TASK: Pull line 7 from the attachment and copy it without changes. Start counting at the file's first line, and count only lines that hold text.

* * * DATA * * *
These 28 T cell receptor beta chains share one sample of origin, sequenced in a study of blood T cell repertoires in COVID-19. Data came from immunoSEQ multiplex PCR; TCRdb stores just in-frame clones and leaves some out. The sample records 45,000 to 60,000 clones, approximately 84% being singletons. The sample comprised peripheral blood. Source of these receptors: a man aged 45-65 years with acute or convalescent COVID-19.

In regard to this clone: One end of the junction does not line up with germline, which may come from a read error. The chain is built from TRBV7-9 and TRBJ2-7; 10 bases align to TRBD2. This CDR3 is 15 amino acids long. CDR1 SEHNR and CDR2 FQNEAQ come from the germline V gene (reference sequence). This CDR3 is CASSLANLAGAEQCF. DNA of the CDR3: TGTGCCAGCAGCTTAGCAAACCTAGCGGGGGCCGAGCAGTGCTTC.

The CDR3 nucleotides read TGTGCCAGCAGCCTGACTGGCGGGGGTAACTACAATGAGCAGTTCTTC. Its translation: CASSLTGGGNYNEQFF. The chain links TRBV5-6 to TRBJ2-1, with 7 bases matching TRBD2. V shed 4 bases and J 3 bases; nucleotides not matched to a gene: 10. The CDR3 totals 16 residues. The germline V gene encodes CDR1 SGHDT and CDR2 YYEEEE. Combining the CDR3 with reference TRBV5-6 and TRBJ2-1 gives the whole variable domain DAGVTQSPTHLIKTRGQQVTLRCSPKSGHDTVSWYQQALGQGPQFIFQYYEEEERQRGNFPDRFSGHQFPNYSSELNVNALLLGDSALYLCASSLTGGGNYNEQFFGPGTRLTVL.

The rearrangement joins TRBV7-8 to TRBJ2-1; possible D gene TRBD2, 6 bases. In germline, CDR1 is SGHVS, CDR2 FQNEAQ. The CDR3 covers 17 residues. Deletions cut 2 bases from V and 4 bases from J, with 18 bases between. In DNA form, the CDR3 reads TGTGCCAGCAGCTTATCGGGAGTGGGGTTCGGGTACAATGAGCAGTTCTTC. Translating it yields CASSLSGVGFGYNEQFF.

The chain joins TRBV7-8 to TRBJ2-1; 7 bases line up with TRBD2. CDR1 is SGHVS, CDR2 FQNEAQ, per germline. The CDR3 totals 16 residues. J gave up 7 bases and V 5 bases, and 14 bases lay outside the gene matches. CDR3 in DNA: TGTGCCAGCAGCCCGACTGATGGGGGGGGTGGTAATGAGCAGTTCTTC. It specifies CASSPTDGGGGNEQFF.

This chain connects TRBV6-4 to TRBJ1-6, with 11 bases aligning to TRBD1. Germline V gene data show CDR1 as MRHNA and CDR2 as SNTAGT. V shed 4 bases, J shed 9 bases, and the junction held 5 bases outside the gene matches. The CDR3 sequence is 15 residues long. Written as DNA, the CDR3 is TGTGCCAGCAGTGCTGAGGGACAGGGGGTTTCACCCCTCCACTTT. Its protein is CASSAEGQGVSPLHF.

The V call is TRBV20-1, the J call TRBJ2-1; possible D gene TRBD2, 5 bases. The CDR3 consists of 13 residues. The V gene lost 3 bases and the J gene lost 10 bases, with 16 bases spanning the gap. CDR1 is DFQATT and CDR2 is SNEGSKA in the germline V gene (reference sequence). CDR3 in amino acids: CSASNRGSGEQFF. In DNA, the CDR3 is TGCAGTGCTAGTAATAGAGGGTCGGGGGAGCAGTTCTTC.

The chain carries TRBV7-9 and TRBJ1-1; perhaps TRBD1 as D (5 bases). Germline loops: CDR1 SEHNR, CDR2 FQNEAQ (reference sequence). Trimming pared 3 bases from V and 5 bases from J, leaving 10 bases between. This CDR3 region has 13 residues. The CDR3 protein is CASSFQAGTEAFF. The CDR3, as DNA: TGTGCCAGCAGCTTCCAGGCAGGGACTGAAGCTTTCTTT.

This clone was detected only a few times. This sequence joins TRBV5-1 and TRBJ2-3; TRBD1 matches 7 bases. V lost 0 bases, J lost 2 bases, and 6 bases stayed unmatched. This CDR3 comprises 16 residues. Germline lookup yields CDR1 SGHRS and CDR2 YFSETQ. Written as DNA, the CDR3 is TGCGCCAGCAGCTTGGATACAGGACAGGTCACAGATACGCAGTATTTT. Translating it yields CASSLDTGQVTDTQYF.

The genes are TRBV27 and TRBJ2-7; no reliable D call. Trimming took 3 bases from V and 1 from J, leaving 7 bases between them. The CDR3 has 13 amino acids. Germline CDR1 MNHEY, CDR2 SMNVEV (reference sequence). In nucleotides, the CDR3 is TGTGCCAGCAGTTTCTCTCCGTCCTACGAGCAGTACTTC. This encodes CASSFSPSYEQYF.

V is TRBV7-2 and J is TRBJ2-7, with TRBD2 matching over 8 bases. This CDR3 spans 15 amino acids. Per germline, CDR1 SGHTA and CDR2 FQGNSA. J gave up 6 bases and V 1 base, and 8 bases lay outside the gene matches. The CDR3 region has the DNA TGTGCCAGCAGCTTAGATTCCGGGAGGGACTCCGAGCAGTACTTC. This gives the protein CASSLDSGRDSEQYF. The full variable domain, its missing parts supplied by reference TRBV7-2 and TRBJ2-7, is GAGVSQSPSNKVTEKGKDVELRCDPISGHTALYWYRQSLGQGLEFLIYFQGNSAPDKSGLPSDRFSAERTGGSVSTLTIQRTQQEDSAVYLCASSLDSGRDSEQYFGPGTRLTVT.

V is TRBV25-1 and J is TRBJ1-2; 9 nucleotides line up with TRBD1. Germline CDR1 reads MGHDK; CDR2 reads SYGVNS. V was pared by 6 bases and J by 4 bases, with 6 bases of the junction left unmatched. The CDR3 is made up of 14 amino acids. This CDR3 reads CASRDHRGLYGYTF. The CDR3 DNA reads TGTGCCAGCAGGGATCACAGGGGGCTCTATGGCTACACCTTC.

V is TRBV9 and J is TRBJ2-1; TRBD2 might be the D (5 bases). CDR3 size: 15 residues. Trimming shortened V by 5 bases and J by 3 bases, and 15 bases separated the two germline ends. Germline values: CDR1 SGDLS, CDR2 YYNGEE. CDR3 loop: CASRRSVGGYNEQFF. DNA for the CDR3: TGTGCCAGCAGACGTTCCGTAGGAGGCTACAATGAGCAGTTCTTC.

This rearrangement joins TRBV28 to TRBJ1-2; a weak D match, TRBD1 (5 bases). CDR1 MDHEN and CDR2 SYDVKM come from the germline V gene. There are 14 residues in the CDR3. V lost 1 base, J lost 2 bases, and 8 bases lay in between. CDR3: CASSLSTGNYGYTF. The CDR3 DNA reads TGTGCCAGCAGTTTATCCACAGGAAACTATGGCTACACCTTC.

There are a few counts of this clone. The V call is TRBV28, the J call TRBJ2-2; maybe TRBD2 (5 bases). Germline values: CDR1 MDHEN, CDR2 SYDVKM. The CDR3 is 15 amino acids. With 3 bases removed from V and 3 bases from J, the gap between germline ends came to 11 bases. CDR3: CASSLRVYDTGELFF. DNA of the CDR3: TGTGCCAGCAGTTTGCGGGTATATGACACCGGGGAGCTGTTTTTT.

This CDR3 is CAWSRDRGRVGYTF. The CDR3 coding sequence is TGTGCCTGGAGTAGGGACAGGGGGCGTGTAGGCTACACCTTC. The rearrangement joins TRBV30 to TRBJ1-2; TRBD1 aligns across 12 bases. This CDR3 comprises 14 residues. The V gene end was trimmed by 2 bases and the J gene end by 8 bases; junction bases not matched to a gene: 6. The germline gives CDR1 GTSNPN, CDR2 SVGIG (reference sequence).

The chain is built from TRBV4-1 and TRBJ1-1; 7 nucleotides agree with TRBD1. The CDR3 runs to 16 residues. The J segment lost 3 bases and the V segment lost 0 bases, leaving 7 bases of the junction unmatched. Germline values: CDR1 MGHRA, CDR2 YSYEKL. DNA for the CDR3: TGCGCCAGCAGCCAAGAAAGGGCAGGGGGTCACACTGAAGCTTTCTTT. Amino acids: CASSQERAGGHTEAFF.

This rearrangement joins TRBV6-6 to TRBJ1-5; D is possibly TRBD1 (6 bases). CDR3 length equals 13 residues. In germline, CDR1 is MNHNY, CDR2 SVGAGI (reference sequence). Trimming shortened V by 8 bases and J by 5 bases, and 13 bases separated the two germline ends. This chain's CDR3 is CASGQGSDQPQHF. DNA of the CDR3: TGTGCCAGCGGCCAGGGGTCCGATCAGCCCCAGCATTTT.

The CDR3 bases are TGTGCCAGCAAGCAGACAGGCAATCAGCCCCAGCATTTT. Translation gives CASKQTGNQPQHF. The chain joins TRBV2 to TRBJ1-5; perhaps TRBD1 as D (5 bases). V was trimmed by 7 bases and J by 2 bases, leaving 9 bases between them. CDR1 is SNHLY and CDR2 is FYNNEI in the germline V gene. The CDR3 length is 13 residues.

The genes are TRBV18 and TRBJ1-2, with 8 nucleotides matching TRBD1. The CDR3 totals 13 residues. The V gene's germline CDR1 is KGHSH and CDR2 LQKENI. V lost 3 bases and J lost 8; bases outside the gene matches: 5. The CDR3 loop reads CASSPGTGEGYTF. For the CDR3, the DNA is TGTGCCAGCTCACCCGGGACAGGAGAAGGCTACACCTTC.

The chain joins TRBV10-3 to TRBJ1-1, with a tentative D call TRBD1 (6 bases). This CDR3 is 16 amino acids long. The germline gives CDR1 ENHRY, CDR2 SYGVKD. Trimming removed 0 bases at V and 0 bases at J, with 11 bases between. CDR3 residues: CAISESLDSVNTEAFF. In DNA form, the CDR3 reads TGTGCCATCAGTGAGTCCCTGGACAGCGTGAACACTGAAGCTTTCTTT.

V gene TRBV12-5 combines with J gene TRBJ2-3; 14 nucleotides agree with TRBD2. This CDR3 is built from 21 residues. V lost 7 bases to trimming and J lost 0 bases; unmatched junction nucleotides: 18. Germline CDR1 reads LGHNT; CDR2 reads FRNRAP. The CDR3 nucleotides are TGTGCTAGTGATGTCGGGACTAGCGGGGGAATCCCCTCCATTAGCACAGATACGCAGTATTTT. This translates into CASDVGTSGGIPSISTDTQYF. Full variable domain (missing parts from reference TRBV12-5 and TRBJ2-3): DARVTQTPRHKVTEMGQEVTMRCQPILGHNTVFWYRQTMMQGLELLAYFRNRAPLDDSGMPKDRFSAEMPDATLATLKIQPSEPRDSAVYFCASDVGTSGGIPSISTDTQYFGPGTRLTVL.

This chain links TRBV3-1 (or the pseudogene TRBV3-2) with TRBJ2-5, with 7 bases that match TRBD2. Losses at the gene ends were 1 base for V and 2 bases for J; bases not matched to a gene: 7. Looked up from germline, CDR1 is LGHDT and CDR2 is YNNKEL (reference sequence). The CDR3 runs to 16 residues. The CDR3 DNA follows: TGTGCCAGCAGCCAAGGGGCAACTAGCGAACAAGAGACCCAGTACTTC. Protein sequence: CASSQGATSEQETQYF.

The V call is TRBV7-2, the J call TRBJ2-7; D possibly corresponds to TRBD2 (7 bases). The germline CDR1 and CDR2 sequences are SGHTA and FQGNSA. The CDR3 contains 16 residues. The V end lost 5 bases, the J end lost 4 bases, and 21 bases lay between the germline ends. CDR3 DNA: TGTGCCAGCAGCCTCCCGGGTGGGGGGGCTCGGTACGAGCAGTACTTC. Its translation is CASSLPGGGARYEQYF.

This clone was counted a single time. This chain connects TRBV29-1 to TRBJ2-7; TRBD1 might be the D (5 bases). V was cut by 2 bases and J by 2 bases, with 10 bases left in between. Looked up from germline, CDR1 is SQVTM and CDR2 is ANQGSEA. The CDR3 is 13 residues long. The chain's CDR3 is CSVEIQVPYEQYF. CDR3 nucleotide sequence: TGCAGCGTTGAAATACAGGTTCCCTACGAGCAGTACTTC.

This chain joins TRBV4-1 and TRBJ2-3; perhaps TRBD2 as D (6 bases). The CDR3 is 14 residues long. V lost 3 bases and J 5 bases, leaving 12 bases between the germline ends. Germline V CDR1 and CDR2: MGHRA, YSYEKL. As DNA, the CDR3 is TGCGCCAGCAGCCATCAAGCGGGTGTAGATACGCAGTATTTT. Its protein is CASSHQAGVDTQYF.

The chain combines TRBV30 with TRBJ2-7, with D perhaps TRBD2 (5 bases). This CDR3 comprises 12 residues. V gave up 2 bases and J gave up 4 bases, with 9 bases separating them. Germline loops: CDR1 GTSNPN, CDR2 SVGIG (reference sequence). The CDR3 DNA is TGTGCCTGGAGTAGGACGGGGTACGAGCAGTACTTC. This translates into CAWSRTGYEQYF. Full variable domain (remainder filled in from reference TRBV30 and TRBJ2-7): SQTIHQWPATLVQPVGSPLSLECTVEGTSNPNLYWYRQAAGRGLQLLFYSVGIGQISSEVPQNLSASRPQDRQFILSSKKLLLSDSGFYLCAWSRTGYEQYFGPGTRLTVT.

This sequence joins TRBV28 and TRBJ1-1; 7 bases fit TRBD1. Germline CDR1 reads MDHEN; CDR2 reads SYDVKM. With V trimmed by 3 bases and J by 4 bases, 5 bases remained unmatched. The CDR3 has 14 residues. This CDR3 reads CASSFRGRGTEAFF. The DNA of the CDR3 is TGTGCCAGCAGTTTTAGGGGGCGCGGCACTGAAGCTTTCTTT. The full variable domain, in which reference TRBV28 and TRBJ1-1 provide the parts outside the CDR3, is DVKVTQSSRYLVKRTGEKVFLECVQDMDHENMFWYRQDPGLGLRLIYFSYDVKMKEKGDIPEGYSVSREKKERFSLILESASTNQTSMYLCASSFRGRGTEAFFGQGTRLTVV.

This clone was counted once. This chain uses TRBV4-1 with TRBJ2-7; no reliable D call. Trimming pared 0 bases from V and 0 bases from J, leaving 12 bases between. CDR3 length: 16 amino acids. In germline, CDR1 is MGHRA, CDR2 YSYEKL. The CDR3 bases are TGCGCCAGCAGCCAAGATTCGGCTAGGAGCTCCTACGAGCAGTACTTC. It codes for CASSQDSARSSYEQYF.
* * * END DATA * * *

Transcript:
The V call is TRBV20-1, the J call TRBJ2-1; possible D gene TRBD2, 5 bases. The CDR3 consists of 13 residues. The V gene lost 3 bases and the J gene lost 10 bases, with 16 bases spanning the gap. CDR1 is DFQATT and CDR2 is SNEGSKA in the germline V gene (reference sequence). CDR3 in amino acids: CSASNRGSGEQFF. In DNA, the CDR3 is TGCAGTGCTAGTAATAGAGGGTCGGGGGAGCAGTTCTTC.